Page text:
Wisely, Ross didn't answer. He knew better than to get into a foolish argument. Besides, he didn't care what they thought of each other.

Her voice was speculative. "Maybe someday I'll show him a Uttle bit.'*

He glanced at her in surprise. There was a hurt expression in her eyes. Suddenly he understood. She was still brooding over what Mike had said.

Katti had started for the front pews of the church as usual, but Marja grabbed her arm.

"There's no room down there, Mama," she whispered. "Let's get in here."

Katti turned into the pew that Marja steered her to. She wasn't thinking about anything except what Father Jano-wicz had said the other day. To tell Marja as soon as she could. That was the only way to stop worrying about it.

There was a young man in the pew. Katti mumbled an apology and she pushed past him. She settled down heavily on the bench and bent her head forward as the Mass began.

She closed her eyes and prayed hard to God to make everything right. For Marja to understand. For Peter to get a job. She prayed for everyone except herself. When the Mass was over, she felt better. She glanced at Marja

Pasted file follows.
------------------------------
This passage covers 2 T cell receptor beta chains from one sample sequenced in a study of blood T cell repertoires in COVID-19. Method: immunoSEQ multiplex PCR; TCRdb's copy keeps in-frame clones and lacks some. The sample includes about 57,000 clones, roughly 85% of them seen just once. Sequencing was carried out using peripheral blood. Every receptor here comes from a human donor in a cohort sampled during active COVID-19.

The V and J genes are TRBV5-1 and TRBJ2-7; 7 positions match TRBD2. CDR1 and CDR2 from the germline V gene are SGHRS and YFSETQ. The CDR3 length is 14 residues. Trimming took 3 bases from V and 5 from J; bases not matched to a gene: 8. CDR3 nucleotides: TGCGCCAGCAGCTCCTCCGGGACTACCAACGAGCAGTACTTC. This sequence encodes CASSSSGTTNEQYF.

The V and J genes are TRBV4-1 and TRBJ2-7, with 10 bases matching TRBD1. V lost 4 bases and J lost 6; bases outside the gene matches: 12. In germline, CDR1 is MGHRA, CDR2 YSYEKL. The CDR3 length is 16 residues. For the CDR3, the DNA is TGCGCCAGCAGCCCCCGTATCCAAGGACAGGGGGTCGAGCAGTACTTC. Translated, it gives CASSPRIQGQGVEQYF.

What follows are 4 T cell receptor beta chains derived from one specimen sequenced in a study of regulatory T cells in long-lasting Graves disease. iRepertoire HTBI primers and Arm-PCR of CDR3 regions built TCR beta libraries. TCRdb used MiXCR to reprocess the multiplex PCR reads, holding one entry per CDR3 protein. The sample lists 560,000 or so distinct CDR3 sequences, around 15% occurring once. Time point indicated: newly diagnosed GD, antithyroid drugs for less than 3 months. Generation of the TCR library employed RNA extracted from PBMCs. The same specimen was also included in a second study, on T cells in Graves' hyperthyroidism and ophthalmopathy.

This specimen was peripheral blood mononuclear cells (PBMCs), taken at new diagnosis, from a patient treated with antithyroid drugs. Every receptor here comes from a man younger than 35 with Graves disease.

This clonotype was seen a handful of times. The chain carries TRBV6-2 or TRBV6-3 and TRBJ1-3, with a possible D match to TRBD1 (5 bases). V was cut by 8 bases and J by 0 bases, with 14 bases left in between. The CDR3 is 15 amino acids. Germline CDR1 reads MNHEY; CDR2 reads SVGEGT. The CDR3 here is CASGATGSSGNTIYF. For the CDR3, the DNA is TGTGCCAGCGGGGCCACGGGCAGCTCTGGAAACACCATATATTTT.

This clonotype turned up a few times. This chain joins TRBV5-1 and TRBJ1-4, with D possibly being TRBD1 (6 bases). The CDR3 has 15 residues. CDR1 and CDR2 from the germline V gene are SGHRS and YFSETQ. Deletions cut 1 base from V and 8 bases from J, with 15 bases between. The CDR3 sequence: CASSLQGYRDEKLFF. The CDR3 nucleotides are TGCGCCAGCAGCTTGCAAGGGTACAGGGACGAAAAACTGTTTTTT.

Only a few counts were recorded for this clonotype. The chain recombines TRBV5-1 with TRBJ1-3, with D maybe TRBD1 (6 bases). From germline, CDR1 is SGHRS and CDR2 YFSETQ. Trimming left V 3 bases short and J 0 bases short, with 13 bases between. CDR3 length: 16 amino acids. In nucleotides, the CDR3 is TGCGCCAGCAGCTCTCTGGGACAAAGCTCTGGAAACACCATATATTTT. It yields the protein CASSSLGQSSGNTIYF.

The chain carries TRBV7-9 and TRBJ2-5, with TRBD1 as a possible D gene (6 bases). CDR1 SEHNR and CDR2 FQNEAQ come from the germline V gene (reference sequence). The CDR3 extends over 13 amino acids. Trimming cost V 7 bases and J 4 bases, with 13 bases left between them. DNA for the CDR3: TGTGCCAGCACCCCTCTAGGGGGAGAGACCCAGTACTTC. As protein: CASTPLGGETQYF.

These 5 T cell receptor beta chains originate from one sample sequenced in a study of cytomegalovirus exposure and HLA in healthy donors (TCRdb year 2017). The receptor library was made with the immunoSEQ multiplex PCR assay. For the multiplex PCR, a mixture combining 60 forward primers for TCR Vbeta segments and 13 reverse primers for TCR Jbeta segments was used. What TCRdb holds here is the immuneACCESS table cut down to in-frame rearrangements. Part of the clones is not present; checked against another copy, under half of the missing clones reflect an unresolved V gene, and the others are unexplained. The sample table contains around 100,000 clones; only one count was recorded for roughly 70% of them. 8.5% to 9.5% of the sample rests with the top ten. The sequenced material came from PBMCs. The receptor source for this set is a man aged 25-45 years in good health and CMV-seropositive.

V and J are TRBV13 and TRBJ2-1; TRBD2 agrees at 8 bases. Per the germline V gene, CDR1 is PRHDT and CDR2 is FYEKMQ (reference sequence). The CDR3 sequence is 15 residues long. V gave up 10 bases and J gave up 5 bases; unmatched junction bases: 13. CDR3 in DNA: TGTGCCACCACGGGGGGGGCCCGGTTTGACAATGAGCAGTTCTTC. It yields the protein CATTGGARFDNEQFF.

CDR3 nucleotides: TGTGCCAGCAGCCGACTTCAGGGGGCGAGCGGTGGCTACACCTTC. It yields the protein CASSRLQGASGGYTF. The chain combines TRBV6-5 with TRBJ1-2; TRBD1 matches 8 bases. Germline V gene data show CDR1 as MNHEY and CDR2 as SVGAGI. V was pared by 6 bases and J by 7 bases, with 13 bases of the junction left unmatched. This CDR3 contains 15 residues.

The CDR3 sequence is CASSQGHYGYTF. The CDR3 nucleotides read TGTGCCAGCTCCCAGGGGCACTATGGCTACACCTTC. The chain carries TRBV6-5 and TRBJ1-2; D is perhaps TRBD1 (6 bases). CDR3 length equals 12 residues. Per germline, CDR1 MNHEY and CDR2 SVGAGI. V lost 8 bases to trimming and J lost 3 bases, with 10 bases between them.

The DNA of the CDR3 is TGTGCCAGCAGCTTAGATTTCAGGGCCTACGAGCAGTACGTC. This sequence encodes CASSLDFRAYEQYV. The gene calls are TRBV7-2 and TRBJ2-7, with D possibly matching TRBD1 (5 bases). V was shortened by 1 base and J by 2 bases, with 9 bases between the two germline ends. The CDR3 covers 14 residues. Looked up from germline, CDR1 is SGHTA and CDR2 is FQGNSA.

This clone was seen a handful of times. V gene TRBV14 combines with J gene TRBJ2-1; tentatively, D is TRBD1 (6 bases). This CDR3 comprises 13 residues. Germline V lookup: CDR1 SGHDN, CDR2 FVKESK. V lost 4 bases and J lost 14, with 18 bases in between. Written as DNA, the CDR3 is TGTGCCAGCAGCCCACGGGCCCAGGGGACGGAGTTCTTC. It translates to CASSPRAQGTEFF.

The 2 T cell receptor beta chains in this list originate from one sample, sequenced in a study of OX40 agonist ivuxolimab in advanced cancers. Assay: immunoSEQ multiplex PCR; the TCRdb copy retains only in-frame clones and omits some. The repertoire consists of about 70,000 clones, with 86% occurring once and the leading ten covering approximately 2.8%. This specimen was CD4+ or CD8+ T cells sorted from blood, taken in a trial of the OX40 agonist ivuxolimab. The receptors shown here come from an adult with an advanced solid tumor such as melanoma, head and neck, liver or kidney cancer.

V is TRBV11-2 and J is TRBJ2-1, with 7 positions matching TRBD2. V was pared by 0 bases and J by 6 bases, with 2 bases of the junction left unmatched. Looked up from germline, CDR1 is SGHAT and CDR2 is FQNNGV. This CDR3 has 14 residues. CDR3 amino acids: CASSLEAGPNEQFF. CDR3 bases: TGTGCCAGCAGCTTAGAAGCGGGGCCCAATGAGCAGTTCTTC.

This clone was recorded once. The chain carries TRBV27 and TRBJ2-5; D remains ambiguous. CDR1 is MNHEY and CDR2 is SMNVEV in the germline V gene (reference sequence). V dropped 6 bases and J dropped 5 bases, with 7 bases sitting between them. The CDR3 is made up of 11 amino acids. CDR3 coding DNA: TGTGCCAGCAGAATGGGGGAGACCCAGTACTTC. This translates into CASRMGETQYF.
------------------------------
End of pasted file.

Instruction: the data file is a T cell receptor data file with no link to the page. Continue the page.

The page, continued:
There was a famt flush on the girl's face, a touch of contentment in the echo of a smile in the corners of her mouth She was glad she had been able to take Marja to Mass with her.

The congregation was filing out, and Katti pushed past

Marja toward the aisle. She glanced at the young man's face as she crossed in front of him. There were beads of sweat on his forehead. It was warm in the church today.

Marja was a few steps behind her, and she turned, waiting for her to catch up. Marja's eyes were laughing as she took her mother's arm.

For a long moment Katti looked at her daughter. It had been long since she had seen Marja look so happy. She was beautiful when she smiled. Katti decided not to say anything about the baby until the evening.

She didn't want to do anything to take the smile of happiness from Marja's face.

Chapter 11

HE PUT the lock on the elevator door and sat down on the small bench in the hall. He picked up his math book and turned to his place. He wasn't as tired this afternoon as he had expected. He had slept from ten o'clock, when he had come home from church, until almost four, when his mother had awakened him.

He turned the page slowly. He didn't mind Sunday afternoons on the elevator. The house was fairly quiet and he could catch up on his studies.

He heard footsteps come down the hall and go past him into the elevator. He didn't look up. He wanted to j&nish the last part of his problem.

A soft voice came out of the elevator. It was vaguely familiar. "Today, Mike?"

He dropped the book, startled.

She was standing in the elevator, smiling at him. Her white-blond hair was almost gold in the light. ''Any time you're ready," she said.

BOOK: 79 Park Avenue